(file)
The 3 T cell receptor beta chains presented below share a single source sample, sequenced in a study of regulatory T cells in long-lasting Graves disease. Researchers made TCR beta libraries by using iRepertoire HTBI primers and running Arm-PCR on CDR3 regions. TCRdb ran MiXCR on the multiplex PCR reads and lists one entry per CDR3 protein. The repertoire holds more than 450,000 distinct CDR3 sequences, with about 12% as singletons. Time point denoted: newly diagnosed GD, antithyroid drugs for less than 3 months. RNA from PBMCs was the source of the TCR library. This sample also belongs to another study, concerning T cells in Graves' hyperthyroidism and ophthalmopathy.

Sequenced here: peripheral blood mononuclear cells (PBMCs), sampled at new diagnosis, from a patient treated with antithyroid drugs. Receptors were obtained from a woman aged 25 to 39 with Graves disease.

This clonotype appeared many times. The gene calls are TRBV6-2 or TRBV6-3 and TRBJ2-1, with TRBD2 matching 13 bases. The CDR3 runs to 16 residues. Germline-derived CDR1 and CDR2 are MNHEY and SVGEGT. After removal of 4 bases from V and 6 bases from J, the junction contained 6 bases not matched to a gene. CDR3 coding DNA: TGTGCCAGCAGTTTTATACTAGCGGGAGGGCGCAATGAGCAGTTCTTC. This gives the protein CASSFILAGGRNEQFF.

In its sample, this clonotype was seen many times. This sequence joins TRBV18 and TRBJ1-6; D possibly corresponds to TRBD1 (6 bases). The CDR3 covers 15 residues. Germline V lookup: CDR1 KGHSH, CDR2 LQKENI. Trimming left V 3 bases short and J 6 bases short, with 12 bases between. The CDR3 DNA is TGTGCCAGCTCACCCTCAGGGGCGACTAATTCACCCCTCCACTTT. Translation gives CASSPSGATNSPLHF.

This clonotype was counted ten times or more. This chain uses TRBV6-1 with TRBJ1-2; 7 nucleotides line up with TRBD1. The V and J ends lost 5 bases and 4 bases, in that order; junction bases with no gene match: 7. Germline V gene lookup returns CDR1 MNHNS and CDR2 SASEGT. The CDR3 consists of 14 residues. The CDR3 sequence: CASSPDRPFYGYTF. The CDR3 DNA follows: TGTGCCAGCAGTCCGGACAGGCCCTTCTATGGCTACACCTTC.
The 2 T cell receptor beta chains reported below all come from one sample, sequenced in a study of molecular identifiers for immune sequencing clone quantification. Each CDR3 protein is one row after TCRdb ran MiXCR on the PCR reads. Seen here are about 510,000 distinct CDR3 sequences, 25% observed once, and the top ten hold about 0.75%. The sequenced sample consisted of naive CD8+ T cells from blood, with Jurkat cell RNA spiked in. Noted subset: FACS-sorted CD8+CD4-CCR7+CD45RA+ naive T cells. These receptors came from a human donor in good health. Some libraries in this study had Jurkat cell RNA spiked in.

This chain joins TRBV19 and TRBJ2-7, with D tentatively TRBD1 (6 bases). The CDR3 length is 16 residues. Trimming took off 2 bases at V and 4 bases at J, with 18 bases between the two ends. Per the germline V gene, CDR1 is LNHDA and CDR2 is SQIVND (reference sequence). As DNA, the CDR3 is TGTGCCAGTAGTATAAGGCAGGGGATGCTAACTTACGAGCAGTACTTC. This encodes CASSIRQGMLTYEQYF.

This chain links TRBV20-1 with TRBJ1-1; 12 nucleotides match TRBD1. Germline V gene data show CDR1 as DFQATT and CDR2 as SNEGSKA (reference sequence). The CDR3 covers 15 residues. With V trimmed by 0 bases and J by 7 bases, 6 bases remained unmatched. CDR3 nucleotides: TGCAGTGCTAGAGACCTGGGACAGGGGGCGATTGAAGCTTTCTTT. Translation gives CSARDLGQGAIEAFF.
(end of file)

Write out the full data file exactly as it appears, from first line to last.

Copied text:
The 3 T cell receptor beta chains presented below share a single source sample, sequenced in a study of regulatory T cells in long-lasting Graves disease. Researchers made TCR beta libraries by using iRepertoire HTBI primers and running Arm-PCR on CDR3 regions. TCRdb ran MiXCR on the multiplex PCR reads and lists one entry per CDR3 protein. The repertoire holds more than 450,000 distinct CDR3 sequences, with about 12% as singletons. Time point denoted: newly diagnosed GD, antithyroid drugs for less than 3 months. RNA from PBMCs was the source of the TCR library. This sample also belongs to another study, concerning T cells in Graves' hyperthyroidism and ophthalmopathy.

Sequenced here: peripheral blood mononuclear cells (PBMCs), sampled at new diagnosis, from a patient treated with antithyroid drugs. Receptors were obtained from a woman aged 25 to 39 with Graves disease.

This clonotype appeared many times. The gene calls are TRBV6-2 or TRBV6-3 and TRBJ2-1, with TRBD2 matching 13 bases. The CDR3 runs to 16 residues. Germline-derived CDR1 and CDR2 are MNHEY and SVGEGT. After removal of 4 bases from V and 6 bases from J, the junction contained 6 bases not matched to a gene. CDR3 coding DNA: TGTGCCAGCAGTTTTATACTAGCGGGAGGGCGCAATGAGCAGTTCTTC. This gives the protein CASSFILAGGRNEQFF.

In its sample, this clonotype was seen many times. This sequence joins TRBV18 and TRBJ1-6; D possibly corresponds to TRBD1 (6 bases). The CDR3 covers 15 residues. Germline V lookup: CDR1 KGHSH, CDR2 LQKENI. Trimming left V 3 bases short and J 6 bases short, with 12 bases between. The CDR3 DNA is TGTGCCAGCTCACCCTCAGGGGCGACTAATTCACCCCTCCACTTT. Translation gives CASSPSGATNSPLHF.

This clonotype was counted ten times or more. This chain uses TRBV6-1 with TRBJ1-2; 7 nucleotides line up with TRBD1. The V and J ends lost 5 bases and 4 bases, in that order; junction bases with no gene match: 7. Germline V gene lookup returns CDR1 MNHNS and CDR2 SASEGT. The CDR3 consists of 14 residues. The CDR3 sequence: CASSPDRPFYGYTF. The CDR3 DNA follows: TGTGCCAGCAGTCCGGACAGGCCCTTCTATGGCTACACCTTC.
The 2 T cell receptor beta chains reported below all come from one sample, sequenced in a study of molecular identifiers for immune sequencing clone quantification. Each CDR3 protein is one row after TCRdb ran MiXCR on the PCR reads. Seen here are about 510,000 distinct CDR3 sequences, 25% observed once, and the top ten hold about 0.75%. The sequenced sample consisted of naive CD8+ T cells from blood, with Jurkat cell RNA spiked in. Noted subset: FACS-sorted CD8+CD4-CCR7+CD45RA+ naive T cells. These receptors came from a human donor in good health. Some libraries in this study had Jurkat cell RNA spiked in.

This chain joins TRBV19 and TRBJ2-7, with D tentatively TRBD1 (6 bases). The CDR3 length is 16 residues. Trimming took off 2 bases at V and 4 bases at J, with 18 bases between the two ends. Per the germline V gene, CDR1 is LNHDA and CDR2 is SQIVND (reference sequence). As DNA, the CDR3 is TGTGCCAGTAGTATAAGGCAGGGGATGCTAACTTACGAGCAGTACTTC. This encodes CASSIRQGMLTYEQYF.

This chain links TRBV20-1 with TRBJ1-1; 12 nucleotides match TRBD1. Germline V gene data show CDR1 as DFQATT and CDR2 as SNEGSKA (reference sequence). The CDR3 covers 15 residues. With V trimmed by 0 bases and J by 7 bases, 6 bases remained unmatched. CDR3 nucleotides: TGCAGTGCTAGAGACCTGGGACAGGGGGCGATTGAAGCTTTCTTT. Translation gives CSARDLGQGAIEAFF.